WWNO is the listener-supported NPR radio station serving New Orleans and eleven parishes of southeast Louisiana, broadcasting on 89.9 FM, and on KTLN 90.5 FM in the Houma-Thibodaux area. WWNO airs NPR news and classical music, along with jazz, thought-provoking talk and information, and lively cultural entertainment. WWNO is licensed to and operated by the University of New Orleans as a public service.
Wednesday, June 2nd
6:30pm Cocktails (cash bar), 7:00pm Dinner
$100 per person, tax and tip included
a Mano, 870 Tchoupitoulas Street
Gambero Rosso is the world’s authority on Italian food, wine and travel. Established in 1986 it is acknowledged throughout Italy (and by those in the know internationally) as THE provider of the most up to date, impartial and expert insights into ‘saper vivere’, the Italian way of life. Gambero Rosso’s Vini d’Italia published with Slow Food is internationally recognized to be the definitive annual guide to Italian wines. The Gambero Rosso system of assigning ‘glasses’ or ‘bicchieri’ has become the international byword for quality in Italian wines.
Each year Swirl Wine Bar & Market celebrates the best of Italy with an Italian wine dinner featuring the highest award winning wines of the Gambero Rosso, those given the “Tre Bicchieri” or 3 Glass designation. Given to less than 300 wines yearly, the Tre Bicchieri award is the highest and most prestigious honor that can be bestowed upon an Italian wine and is highly coveted by producers.
To best present the wines Swirl chooses an Italian restaurant each year that demonstrates the same commitment to superior quality and match these amazing wines with their cuisine. We are excited to hold this year’s dinner at Chef Adolfo Garcia and Chef Joshua Smith’s southern Italian restaurant, a Mano. Chef Joshua Smith’s menu will feature 6 tasting courses paired with *6 wines representing their respective regions. Antonio Molesini, Italian Wine Specialist from Republic National Beverage, and a native of Cortona, will join Swirl in hosting the event.
Fish crudo, citrus, fennel
Castello della Sala Cervaro della Sala, Umbria
Cured duck breast with seasonal berry conserve
Michele Chiarlo La Court Barbera d’Asti
Sformato di Porcini (savory mushroom mousse/custard)
Castello di Fonterutoli Chianti Classico, Toscano
Fresh pasta with lamb ragu
Feudo Maccari Saia Nero d’Avola, Sicilia
Red wine braised wild boar with polenta
Antinori Guado al Tasso, Tuscany
Bittersweet chocolate budino, hazelnuts, olive oil, sea salt
Sella & Mosca Villa Marina Cabernet, Sardegna
*As these wine are produced in limited quantity,
one 5 oz glass of wine will accompany each course
WHO: Hollygrove Market & Farm-
2 pigs, a Farmer and a Butcher, with time to salt and savor the rewards of
raising, dressing, and consuming ethically raised pastured pigs.
- Justin Pitts, Farmer (Jones County Mississippi)
- Chef Stephen Stryjewski, Cochon Restaurant
- Bart Bell, Crescent Pie & Sausage Company
- Justin James, Iris Restaurant
- Bill Pastellak, Hollygrove Market & Farm
WHAT: Ever want to learn more about animal husbandry and the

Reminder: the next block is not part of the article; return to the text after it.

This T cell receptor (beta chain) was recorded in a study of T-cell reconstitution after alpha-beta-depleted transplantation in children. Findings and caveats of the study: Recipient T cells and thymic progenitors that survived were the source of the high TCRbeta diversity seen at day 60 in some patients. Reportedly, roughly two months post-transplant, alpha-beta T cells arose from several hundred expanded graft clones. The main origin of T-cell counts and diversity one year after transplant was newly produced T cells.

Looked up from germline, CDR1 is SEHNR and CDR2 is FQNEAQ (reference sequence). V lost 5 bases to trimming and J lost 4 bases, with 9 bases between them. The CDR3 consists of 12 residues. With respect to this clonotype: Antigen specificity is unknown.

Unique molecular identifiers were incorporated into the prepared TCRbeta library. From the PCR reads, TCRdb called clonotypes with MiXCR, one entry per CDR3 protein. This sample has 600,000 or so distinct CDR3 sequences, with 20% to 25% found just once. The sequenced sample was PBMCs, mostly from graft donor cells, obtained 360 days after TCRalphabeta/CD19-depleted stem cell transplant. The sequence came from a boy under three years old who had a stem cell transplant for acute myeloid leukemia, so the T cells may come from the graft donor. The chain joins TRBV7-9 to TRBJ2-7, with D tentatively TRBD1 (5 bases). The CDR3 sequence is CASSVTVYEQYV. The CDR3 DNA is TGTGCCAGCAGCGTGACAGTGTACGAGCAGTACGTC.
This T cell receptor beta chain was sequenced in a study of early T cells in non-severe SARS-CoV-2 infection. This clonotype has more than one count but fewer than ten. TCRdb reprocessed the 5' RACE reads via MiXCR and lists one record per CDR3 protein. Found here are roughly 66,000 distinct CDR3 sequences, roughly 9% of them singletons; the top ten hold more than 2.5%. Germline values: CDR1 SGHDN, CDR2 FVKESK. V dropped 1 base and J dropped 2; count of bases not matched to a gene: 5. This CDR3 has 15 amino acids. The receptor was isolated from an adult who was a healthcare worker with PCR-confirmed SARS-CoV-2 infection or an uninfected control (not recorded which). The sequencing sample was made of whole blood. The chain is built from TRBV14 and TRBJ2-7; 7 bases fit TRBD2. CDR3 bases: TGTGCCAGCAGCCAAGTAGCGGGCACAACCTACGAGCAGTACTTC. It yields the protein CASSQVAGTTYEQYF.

preparation/curing of bacon & sausage? Want to learn how to make a
great andouille? “Roast Beast” is a fundraiser to benefit Hollygrove
Market & Farm and will provide a series of workshops that include
building a smokehouse, making bacon and sausage, and baking bread in
our outdoor earthen oven (see schedule below). The evening will also
include a tasting menu of the day’s creations and fresh produce from the
farm, live music, Butcher’sWine Bar, NOLA Brewing, and other
WHEN: Monday March 29, 2010
Gates Open at 1:30 PM for Workshops, Dinner at 6:30 PM, Gates Close at
WHERE: Hollygrove Market & Farm
8301 Olive Street
New Orleans, LA 70118
WHY: Hollygrove Market & Farm is a not-for-profit urban farm that opened its
doors in October 2008 with the mission of bringing the best in fresh local
produce to underserved neighborhoods in New Orleans. Today we have an
operational urban farm complete with roaming chickens and delicious and
unusual varieties of fresh food growing right here in the city! Your
donation of $125.00 for this event is in support of the Hollygrove Market
& Farm Mission. Tickets available at HMF and on our website.
Click here for more information and to purchase tickets on line: Hollygrove Market and Farm
From Julia to Michael: America’s Food Revolution Evolves
When: Saturday, November 21, 5 – 7 PM
Where: Café Amelie, 912 Royal Street
Price: $30 Slow Food Members, $35 nonmembers
From the invasion of the Frenchies to the rise of the Greenies, American food is on the march. Fifty years ago, Julia Child’s Mastering the Art of French Cookery introduced the land of the bland, canned & frozen to the subversive idea that cooking was an art that was disciplined, intellectually rigorous and fun. Today, Michael Pollan’s best-selling Omnivore’s Dilemma deepens that subversion by connecting cooking and eating to the abuses of industrialized agriculture and to the many greenie movements that connect ecology to health. Betty Fussell explains the breadth and depth of this half-century revolution that we’re only beginning to understand, even though its directions affect the daily lives of us all.
Café Amelie welcomes Betty Fussell and Slow Food New Orleans to their charming French Quarter patio with a decidedly local menu that includes Des Allemands Crab Cakes, Mini Wild Catfish and Cochon de Lait Sandwiches, Amelie Oysters, Bordelon Sweet Potato and Andouille Soup, Delacroix Shrimp and Grits with Corn and Andouille Sausage Macque Choux and Cherry Almond Bread Pudding with Brandied Cherry Sauce. A special Satsuma cocktail is included.
To benefit Slow Food New Orleans, Chef Jerry Mixon and Danny Akers of Café Amelie are generously donating all proceeds.
To learn more about the amazing Betty visit www.bettyfussell.com